8 Min Read

Amazon: One of the first tests of NYC's Biometric Statute voluntarily dismissed

Read More

By Patrick Hill and Camilla Elliot


Published 26 July 2023


On 16 March 2023 a punitive class action was filed against Amazon in New York in relation to its cashier-less Amazon Go stores. The Complaint[1] alleged that Amazon collected shoppers biometric data in contravention of the recently introduced, New York City Biometric Identifier Information statute (the "Statute"). 

The new legislation is intended specifically to control and regulate the use of biometric data, which is yet another example of the tension between the growing use of AI/technology on the one hand, and privacy laws on the other. One interesting feature of the Statute, designed to provide potential defendants with a way of avoiding expensive litigation, is that the damages provision in the law is subject to a notice and cure period. If a commercial establishment cures a potential infringement with appropriate signage within 30 days of receiving notice of a purported violation, no claim can be filed against the establishment.

Amazon Go stores allow shoppers to purchase items without having to queue, scan items or interact with cashiers. The Complaint alleges that Amazon scans customers' palms and unlawfully leverages technology such as “computer vision, deep learning algorithms and sensor fusion” to measure customers’ bodies in order to identify and track where they walked in the store and determine what they have purchased. The Plaintiffs claimed that Amazon captures biometric data without first providing their customers with "clear and conspicuous signs" and notify "in plain language", as required under the Statute.

On 15 May 2023, Amazon filed its response seeking to have the class action dismissed. Amazon claimed that its NYC Go stores are not subject to the Statute as they only capture "broad, distinguishing features” enabling them to distinguish between customers, and not unique physical and biological data. Amazon also submits that this "limited" collection was disclosed via its phone app used by customers to enter the Go stores. The lawsuit sought $500 for each violation of the Statute, which allows statutory damages of $500 for negligent violations and $5,000 for reckless violation.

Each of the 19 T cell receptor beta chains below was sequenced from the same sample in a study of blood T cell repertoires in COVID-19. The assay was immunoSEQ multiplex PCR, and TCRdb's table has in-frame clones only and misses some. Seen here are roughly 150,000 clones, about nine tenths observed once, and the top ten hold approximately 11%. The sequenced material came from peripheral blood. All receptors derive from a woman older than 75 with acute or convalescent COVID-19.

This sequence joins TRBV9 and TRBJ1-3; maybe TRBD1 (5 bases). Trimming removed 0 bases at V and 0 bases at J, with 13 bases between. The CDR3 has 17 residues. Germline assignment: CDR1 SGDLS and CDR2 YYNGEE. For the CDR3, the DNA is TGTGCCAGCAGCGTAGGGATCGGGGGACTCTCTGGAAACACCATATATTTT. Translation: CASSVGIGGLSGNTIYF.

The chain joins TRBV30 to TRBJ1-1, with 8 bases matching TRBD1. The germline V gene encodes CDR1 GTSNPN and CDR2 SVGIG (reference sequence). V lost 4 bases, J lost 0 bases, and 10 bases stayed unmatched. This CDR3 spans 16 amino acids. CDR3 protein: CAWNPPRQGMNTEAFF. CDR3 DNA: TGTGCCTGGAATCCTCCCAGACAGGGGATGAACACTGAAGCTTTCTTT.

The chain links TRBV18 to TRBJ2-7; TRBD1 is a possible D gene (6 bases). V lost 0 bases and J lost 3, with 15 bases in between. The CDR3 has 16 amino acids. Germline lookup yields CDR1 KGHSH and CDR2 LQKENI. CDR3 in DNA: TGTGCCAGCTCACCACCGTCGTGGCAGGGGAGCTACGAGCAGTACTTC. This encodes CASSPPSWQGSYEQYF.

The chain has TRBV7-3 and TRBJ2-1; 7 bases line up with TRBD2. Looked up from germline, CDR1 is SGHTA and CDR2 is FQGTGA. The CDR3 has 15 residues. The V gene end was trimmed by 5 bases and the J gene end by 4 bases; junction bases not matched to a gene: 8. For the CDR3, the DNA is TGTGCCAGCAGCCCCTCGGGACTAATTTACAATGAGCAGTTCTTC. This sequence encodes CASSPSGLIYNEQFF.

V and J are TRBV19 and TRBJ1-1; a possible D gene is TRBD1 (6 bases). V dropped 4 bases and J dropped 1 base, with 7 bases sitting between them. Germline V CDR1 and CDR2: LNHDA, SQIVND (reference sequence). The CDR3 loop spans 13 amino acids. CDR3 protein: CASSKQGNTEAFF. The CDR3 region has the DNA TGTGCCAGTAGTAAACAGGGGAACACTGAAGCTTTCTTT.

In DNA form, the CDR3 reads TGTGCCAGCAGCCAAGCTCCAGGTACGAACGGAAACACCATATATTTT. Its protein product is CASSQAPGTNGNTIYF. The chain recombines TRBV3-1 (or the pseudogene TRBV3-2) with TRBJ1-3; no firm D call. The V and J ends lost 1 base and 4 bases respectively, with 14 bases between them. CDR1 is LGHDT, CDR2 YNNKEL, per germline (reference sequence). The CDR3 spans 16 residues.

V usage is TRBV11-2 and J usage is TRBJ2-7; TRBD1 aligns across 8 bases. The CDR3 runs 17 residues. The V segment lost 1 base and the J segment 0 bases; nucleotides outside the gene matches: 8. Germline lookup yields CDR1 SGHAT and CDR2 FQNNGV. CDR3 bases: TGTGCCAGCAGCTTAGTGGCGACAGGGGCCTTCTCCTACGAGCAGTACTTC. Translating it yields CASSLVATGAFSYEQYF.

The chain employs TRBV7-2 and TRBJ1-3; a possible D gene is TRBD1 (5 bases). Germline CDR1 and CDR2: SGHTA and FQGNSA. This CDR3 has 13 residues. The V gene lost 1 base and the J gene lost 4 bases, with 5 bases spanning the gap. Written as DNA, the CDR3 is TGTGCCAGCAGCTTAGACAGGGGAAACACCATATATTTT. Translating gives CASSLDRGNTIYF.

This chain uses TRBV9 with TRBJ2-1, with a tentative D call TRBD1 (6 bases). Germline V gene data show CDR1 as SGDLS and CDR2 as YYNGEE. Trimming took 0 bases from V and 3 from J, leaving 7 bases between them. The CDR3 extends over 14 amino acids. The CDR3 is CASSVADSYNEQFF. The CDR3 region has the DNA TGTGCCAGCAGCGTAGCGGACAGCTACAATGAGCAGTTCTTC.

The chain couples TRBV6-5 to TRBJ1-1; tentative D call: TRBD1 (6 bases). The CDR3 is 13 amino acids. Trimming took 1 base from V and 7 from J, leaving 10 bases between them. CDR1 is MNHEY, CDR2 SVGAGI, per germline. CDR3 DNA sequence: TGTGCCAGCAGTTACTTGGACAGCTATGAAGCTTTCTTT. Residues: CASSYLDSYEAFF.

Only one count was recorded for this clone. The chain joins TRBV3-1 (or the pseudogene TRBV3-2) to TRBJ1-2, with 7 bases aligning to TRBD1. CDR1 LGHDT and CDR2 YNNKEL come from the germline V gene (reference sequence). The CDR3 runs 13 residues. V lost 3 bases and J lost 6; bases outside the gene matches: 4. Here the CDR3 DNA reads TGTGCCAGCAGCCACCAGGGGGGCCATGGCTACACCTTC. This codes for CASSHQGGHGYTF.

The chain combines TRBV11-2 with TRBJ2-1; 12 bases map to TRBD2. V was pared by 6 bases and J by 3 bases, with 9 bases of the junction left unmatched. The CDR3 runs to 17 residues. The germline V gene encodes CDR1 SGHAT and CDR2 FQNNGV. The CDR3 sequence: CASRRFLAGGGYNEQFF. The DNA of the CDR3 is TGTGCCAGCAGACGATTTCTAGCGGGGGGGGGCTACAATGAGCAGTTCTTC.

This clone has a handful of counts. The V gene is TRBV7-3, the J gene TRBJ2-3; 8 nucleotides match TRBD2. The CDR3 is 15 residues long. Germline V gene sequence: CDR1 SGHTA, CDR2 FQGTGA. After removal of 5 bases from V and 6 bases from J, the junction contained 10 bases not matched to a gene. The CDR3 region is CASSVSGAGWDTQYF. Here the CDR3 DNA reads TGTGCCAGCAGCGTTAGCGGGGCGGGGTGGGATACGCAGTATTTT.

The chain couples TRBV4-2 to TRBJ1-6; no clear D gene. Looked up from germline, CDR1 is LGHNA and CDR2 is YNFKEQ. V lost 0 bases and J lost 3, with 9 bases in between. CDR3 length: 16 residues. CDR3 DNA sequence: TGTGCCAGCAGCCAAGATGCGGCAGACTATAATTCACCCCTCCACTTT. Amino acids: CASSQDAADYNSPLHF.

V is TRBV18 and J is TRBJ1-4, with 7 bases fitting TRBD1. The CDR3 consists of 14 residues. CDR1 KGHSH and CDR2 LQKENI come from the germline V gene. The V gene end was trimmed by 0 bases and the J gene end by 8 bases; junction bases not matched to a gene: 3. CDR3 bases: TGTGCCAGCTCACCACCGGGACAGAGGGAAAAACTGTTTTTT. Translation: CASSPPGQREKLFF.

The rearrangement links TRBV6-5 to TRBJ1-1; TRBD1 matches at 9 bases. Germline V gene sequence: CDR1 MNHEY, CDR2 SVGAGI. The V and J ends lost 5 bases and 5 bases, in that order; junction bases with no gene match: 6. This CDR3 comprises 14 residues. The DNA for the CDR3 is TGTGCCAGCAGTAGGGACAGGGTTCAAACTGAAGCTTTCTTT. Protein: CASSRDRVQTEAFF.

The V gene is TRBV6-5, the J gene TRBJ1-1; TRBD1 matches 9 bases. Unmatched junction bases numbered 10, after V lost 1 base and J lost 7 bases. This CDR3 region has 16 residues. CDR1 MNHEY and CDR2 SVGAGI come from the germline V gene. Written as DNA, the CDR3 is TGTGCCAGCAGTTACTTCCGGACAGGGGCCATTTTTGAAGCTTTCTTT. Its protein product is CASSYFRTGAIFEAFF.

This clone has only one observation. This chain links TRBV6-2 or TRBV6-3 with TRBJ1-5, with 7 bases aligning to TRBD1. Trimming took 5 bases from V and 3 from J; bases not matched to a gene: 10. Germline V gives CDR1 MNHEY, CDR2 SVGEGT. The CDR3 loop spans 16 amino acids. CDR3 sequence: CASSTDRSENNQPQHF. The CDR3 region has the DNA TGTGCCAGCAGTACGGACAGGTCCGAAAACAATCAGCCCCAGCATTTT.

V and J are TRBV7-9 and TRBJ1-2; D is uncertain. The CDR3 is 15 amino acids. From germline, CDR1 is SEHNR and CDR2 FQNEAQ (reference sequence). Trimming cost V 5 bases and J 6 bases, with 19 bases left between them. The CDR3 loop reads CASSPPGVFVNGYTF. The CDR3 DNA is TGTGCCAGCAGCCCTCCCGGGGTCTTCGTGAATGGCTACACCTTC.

A spokesperson for Amazon at the time denied all accusations: "We do not use facial recognition technology in any of our stores, and claims made otherwise are false.. the customer is always in control of when they choose to be identified using their palm".

On 6 June 2023, the Counsel for the Plaintiff filed his voluntary dismissal, without prejudice, concluding the class action. The reasons are unknown, but it ends one of the first tests of NYC's year-old biometric law.

The FTC's crack down on Amazon

This follows a number of data privacy lawsuits brought by the Federal Trade Commission ("FTC") against Amazon this year.

On 31 May 2023, Amazon agreed to pay a $25million civil penalty in relation to violations of the Children’s Online Privacy Protection Act Rule ("COPPA") arising from claims that its Alexa voice assistant service retained children's geolocation information, voice recordings and transcripts, longer than needed and failed to fully adhere to parents’ requests to delete it. Amazon has been ordered to delete inactive child accounts, voice recordings and geolocation information and is prohibited from using such data to train its algorithms.[2]

Amazon also agreed to pay $5.8million settlement for privacy violations in relation to its video surveillance, doorbell device, Ring. The FTC alleged that Ring employees and contractors had broad and unrestricted access to customers’ videos for years.

Finally, and most recently, on 21 June 2023 the FTC filed one of its most aggressive lawsuits against Amazon to date. The Complaint alleges breaches of the FTC Act in relation to Amazon's "years-long effort to enrol consumers into its Prime program without their consent while knowingly making it difficult for consumers to cancel their subscriptions to Prime". 

The FTC claim that Amazon uses “manipulative, coercive or deceptive user-interface designs known as ‘dark patterns’ to trick consumers into enrolling in automatically renewing Prime subscriptions”. During Amazon’s online checkout process, consumers are faced with numerous opportunities to subscribe to Amazon Prime and the Complaint alleges that in many cases, the option to purchase items without subscribing is more difficult to locate. In the first three months of 2023, Amazon reported it made $9.6billion from subscription, a 17% jump from the same period last year.

Amazon said in a statement that the FTC’s “claims are false on the facts and the law” and that “by design we make it clear and simple for customers to both sign up for or cancel their Prime membership.”

As the tech and e-commerce leader expands its trade markets to groceries and healthcare, its technology and data privacy practices will inevitably continue to face global scrutiny. In particular, the increasing legislation in this area will act as encouragement for the plaintiff bar to look to bring claims against the global tech giants such as Amazon.